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Morgan Hill
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August 15, 2022

Back to normal at Jackson

The water has receded or been pumped out, the mud has been
scraped away and students are back in their classrooms at Jackson
Elementary School after heavy storms before the holiday break
forced them out.
The water has receded or been pumped out, the mud has been scraped away and students are back in their classrooms at Jackson Elementary School after heavy storms before the holiday break forced them out.

“Sometimes, in times of adversity, we have the opportunity to pull together, and something good comes out of it,” Jackson Principal Mike Crocker said Monday.

The school was closed for one day, Monday, Dec. 16, after weekend storms flooded one of the classroom buildings and the amphitheater.

A city drain that received water from two sources coming from the street above the school was congested, causing mud and debris to spill down the hill into the building. The fence on top of the property prevented logs and additional debris from being washed down the hill.

Water flooded the lower section of the school and ran into one of the classrooms. Teachers and administrators tried to vacuum up the water and move everything up above the flood level.

Between the two circular classroom buildings on the campus is an amphitheater, which, Crocker said, looked like a swimming pool after the storm.

When Jackson reopened on Tuesday, Dec. 17, teachers had voted to keep the students on the campus and divide the displaced students among other classrooms. First, second, third and some fourth grade students shared rooms with the rest of the students for the rest of the week.

Students were back in their own classrooms Monday.

Damage estimates are still coming in, Crocker said. So far, the district has spent nearly $25,000 on new carpet and cleaning carpets. Other expenses, including pay for those doing the work, have yet to be totaled.

District and city workers labored over the two-week break to prepare the classrooms for students.

“Seven classrooms were recarpeted, and Stanley Steamer came out two or three times to clean up the carpets that didn’t need replacing,” Crocker said. “Our facilities department, especially Peter McKenna and Bill Fleshman really put in extra effort to get things ready to open up today. My custodians, Don Pierce and Mike Volpatti, were just great, and the two substitute custodians, normally part time guys that the district sent helped make it possible for us to open today.”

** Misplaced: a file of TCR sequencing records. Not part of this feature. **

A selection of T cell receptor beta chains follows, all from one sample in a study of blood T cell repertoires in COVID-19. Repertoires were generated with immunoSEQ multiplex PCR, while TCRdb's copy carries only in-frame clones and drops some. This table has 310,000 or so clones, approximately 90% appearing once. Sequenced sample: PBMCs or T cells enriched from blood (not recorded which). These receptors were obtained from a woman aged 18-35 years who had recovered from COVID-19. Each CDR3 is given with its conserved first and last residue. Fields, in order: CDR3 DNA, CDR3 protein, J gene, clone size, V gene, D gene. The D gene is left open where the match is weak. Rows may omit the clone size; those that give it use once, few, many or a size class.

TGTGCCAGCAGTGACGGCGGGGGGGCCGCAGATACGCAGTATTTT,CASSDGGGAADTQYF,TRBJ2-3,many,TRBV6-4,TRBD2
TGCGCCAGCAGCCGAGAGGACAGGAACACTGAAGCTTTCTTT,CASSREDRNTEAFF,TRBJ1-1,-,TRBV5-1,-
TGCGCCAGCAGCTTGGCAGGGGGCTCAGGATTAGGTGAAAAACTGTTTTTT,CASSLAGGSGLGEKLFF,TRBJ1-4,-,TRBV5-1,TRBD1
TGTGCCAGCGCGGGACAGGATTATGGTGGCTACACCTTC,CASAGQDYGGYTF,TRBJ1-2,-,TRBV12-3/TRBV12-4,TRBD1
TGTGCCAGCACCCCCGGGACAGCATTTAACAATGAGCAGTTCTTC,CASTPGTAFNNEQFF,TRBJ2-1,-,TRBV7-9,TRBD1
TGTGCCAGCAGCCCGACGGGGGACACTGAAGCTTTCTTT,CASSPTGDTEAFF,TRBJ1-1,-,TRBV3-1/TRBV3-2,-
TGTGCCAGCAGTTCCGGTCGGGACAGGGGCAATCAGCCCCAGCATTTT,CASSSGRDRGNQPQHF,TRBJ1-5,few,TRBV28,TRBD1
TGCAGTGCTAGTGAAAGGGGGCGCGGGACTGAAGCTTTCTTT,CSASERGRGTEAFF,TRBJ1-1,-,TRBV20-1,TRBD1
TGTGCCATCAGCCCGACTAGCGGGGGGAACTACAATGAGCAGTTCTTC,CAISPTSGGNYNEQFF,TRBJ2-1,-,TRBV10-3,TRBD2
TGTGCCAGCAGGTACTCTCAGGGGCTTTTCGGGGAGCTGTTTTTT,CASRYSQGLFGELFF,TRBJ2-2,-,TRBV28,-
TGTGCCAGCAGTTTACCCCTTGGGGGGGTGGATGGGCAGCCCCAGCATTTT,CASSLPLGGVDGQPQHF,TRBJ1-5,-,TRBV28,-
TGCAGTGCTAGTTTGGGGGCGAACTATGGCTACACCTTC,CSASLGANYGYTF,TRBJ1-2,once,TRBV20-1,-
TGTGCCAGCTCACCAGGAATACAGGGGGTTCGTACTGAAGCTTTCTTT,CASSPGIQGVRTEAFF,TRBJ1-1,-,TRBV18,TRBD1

Crocker said Morgan Hill city workers showed up to clear the sidewalks around the school.

“So things are pretty much cleaned up,” he said. “There is still quite a bit of landscaping work that needs to be done, but we are certainly functional. The cafeteria looks like a cafeteria again, the classrooms smell new and clean.”

The cafeteria was used to store supplies and items from the flooded classrooms during the week before the holiday break began on Dec. 21.

Crocker praised his staff and students for their efforts during that week as well as during the break.

“The students were awesome; they stayed out of mud, they cooperated,” he said. “During the time they shared classrooms, they helped each other and made the best of it. The teachers pulled together and made it work.

“Also, they came down during the holidays with volunteers. Parents, older siblings and some of the older students themselves came to help put things back together. It was just another example of how the Jackson community gets things done.”

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